All lectures will take place at the Hillside Club,
2286 Cedar Street, Berkeley.
Tickets: $15 per lecture, $40 for the series
Purchase tickets by mail or online
Telegraph Avenue north of Bancroft Way, 1938
Telegraph Avenue: Past, Present, and Is There a Future?
Thursday, 16 February 2017
Speaker: Tom Dalzell
Telegraph Avenue is Berkeley’s most storied street, an iconic district that goes back to the dedication of the Berkeley campus in the 1860s and that gained international attention in the 1960s. The businesses, buildings, people, and events associated with Telegraph Avenue are a fundamental part of Berkeley history. But much of that legacy is threatened and endangered.
Join us for an illustrated talk looking back at the rich, and quirky, history of Telegraph Avenue, from the “lost block” that once extended north from Bancroft Way to Sather Gate and housed a horde of collegiate businesses to “The Village” at Blake and Telegraph, a “Hippie modern” restaurant and shop complex that still survives, albeit precariously.
Your energetic guide will be Tom Dalzell, creator of the popular Quirky Berkeley website, author, labor lawyer, and internationally known expert on slang. BAHA President Steven Finacom will also provide a brief perspective on the preservation and development challenges facing Telegraph Avenue in the present.
Copies of Dalzell’s most recent book, Quirky Berkeley, will be available for purchase and signing after the talk.
Wedding chapel for the Claremont Hotel by Frank Lloyd Wright (FLW Archive)
Frank Lloyd Wright in the Bay Area
Thursday, 9 March 2017
Speaker: Paul V. Turner
Frank Lloyd Wright (1867–1959) often spent time in San Francisco, which he called “the most charming city in America.” Between about 1900 and 1959, Wright designed roughly 30 projects in the Bay Area, a third of which were built. They included houses, a gift shop, a civic center, a skyscraper, a church, an industrial building, a mortuary, a bridge across the San Francisco Bay, and a wedding chapel for the Claremont Hotel. The unbuilt structures are among Wright’s most innovative, and the diverse reasons for their failure counter long-held stereotypes about the architect.
Paul V. Turner is Wattis Professor of Art, Emeritus, at Stanford University, and author of Frank Lloyd Wright and San Francisco (Yale University Press, 2016). Turner trained as an architect and art historian, and has written extensively on architecture, including the book Campus, an American Planning Tradition (M.I.T. Press, 1984).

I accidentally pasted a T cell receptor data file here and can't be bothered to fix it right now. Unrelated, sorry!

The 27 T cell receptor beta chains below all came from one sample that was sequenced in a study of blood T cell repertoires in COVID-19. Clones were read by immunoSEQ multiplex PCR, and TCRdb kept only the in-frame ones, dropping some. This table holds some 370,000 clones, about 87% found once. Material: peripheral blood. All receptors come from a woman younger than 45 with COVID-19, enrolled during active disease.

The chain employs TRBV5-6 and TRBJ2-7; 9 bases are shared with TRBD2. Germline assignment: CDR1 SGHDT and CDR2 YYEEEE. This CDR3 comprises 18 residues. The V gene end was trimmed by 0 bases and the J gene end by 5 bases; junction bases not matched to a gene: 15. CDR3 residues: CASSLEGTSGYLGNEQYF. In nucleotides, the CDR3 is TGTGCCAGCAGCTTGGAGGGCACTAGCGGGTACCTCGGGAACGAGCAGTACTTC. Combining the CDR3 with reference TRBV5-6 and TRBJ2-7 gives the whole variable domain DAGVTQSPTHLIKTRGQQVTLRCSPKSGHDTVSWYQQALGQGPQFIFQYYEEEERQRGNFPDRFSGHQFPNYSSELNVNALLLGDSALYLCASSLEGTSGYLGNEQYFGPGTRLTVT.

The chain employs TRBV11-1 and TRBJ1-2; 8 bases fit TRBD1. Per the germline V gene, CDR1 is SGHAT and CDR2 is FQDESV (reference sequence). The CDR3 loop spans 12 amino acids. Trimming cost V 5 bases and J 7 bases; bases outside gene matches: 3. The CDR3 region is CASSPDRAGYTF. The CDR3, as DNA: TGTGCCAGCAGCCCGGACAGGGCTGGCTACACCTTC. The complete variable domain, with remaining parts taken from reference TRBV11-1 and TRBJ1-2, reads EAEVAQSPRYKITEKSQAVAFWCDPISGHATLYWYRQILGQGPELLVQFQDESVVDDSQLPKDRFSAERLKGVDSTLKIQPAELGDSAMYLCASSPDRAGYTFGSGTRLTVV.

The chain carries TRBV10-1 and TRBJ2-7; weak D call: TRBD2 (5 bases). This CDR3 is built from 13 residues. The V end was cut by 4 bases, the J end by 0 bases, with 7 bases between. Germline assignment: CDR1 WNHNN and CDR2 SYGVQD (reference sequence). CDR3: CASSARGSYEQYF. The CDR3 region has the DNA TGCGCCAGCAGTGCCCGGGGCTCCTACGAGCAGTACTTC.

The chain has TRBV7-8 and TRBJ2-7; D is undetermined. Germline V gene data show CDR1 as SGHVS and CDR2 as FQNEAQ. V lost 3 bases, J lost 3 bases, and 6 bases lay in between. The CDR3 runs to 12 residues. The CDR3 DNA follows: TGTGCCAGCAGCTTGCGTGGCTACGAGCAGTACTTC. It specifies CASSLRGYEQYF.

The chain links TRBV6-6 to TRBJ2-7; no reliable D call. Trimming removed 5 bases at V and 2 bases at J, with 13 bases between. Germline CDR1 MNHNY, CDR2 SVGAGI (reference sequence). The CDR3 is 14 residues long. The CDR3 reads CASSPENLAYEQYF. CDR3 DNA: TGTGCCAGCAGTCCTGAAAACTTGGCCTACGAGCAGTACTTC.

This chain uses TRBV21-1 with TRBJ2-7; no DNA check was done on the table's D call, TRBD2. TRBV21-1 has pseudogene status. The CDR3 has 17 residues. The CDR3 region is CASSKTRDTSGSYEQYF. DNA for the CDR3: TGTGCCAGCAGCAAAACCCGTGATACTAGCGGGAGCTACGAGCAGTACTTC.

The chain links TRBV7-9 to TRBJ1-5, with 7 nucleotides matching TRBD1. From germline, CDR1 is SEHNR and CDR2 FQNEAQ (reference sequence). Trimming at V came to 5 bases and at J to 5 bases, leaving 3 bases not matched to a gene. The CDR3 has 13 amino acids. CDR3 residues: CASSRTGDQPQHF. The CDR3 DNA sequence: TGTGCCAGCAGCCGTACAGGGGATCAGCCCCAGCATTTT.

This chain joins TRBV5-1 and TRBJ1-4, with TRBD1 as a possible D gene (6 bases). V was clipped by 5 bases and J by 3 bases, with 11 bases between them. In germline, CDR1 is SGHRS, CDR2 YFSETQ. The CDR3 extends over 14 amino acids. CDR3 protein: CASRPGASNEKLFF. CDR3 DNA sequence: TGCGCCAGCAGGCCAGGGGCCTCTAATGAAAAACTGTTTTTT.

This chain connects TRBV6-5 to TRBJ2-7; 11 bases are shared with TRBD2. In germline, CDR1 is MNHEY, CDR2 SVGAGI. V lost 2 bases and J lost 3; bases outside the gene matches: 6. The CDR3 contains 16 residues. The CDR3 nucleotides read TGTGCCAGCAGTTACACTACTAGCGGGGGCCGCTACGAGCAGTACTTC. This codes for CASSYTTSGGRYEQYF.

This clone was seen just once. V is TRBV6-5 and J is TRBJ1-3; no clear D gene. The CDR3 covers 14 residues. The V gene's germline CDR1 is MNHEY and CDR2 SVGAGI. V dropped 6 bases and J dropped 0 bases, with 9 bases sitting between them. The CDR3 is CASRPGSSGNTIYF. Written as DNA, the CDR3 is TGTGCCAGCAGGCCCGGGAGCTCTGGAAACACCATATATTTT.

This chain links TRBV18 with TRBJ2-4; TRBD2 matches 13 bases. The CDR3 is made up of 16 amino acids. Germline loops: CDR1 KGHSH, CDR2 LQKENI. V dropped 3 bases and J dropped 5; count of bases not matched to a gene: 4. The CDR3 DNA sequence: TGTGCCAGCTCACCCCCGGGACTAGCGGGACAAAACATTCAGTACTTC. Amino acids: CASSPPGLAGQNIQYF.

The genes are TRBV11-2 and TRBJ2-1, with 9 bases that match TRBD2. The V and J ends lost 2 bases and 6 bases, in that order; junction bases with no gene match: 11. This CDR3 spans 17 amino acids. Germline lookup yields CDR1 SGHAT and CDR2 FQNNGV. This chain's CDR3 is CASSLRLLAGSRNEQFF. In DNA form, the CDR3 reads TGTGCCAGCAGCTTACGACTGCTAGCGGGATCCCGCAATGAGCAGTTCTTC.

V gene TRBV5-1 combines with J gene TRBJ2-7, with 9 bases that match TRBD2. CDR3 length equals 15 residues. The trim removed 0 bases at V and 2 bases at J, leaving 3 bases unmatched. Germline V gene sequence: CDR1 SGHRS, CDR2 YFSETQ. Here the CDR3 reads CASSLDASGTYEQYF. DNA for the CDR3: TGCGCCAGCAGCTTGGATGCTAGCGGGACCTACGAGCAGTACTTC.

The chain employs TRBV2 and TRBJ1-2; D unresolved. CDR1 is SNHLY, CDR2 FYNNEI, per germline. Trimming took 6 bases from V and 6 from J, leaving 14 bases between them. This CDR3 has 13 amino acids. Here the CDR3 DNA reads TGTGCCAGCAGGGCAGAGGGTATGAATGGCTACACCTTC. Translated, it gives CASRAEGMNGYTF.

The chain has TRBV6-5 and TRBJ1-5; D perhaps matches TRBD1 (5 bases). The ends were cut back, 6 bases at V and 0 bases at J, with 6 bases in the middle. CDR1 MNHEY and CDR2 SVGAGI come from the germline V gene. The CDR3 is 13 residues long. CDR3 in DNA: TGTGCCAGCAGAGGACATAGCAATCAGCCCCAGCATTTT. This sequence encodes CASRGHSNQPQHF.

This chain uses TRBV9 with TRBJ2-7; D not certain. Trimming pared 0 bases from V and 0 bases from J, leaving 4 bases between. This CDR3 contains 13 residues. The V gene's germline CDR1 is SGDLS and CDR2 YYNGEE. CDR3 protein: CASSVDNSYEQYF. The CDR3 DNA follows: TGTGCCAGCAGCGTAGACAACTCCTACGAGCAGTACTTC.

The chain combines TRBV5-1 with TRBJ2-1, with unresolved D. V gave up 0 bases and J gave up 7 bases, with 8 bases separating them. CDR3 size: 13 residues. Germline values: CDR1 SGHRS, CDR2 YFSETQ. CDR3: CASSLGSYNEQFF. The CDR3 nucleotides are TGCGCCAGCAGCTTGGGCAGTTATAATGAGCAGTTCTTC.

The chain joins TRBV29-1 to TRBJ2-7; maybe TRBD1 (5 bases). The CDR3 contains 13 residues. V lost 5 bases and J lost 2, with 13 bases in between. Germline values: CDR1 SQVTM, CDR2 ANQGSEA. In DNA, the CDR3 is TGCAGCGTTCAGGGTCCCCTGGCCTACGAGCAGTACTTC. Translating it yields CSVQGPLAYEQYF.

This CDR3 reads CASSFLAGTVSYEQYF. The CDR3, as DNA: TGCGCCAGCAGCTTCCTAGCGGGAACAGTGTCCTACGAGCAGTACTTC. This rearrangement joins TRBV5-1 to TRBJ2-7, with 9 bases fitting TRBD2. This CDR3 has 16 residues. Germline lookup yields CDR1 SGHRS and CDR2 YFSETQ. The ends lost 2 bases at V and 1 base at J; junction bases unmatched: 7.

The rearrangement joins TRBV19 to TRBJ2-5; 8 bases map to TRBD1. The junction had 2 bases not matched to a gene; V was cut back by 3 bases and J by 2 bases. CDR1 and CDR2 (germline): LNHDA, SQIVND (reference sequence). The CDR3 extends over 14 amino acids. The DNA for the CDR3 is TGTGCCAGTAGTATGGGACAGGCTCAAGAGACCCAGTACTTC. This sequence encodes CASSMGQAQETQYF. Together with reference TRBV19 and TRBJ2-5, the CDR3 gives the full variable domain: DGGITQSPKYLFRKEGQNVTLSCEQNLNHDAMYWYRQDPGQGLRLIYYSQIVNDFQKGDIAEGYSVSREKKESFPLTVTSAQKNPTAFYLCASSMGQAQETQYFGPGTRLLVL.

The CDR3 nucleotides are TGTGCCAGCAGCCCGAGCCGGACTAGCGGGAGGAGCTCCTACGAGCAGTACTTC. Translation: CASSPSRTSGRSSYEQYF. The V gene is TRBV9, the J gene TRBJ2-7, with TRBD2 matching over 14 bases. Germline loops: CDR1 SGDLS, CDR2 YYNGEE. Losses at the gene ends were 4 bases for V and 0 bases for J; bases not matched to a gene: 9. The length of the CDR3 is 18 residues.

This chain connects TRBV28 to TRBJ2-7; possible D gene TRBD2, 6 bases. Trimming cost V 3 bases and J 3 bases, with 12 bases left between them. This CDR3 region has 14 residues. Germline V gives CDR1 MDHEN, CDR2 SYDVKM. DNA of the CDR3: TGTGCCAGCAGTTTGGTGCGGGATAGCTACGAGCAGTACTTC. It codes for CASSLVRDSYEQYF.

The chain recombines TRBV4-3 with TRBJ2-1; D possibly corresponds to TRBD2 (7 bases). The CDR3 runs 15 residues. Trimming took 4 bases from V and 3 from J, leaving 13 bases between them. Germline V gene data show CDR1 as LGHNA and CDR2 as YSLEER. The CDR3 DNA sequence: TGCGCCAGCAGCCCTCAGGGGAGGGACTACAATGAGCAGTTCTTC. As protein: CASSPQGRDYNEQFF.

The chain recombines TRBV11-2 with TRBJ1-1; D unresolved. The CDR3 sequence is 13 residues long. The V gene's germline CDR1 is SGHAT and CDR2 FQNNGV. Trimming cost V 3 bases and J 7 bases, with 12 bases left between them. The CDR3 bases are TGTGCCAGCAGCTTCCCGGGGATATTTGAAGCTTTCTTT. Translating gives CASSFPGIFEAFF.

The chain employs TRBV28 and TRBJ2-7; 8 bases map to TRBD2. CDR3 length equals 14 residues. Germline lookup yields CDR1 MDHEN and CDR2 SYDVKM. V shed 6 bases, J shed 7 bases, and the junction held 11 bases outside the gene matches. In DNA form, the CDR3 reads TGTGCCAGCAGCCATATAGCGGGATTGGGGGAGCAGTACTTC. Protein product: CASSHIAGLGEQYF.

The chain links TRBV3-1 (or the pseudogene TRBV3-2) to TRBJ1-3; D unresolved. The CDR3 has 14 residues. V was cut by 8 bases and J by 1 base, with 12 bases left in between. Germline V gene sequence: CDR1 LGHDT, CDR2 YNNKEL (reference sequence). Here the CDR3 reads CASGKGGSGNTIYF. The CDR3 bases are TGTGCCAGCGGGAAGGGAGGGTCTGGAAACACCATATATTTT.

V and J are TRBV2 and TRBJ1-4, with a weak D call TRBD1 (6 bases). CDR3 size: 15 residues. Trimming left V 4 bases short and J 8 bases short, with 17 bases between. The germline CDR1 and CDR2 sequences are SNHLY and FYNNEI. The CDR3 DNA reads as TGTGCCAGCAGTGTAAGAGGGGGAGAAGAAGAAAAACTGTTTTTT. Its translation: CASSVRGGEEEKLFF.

Copies of Frank Lloyd Wright and San Francisco will be available for purchase and signing after the talk.
An early, unrealized design for the El Cerrito BART station by Vernon DeMars (Vernon DeMars Collection, U.C. Berkeley Environmental Design Archives)
When Architects and Artists Had Big Dreams for BART
Thursday, 30 March 2017
Speaker: Dave Weinstein
Back in the mid-1960s, planners envisioned a rapid transit system that would link the entire Bay Area, with stations in Napa, Fairfield, Santa Rosa, Brentwood, Livermore, Campbell, San Jose, and Los Altos, among other spots. Every station was to have art. BART’s architects hoped that the new system would not only provide transportation but aid in “controlling and directing future urban growth and development, and [...] upgrading economically and physically depressed and stagnant sections of the urban complex.”
What happened to BART’s art and architecture, and to those dreams?
Dave Weinstein has researched and written extensively about Bay Area architecture, design and history, including the books Signature Architects of the Bay Area, It Came From Berkeley: How Berkeley Changed the World, and the text for Berkeley Rocks: Building With Nature. He is a leader in historic preservation and history projects in El Cerrito.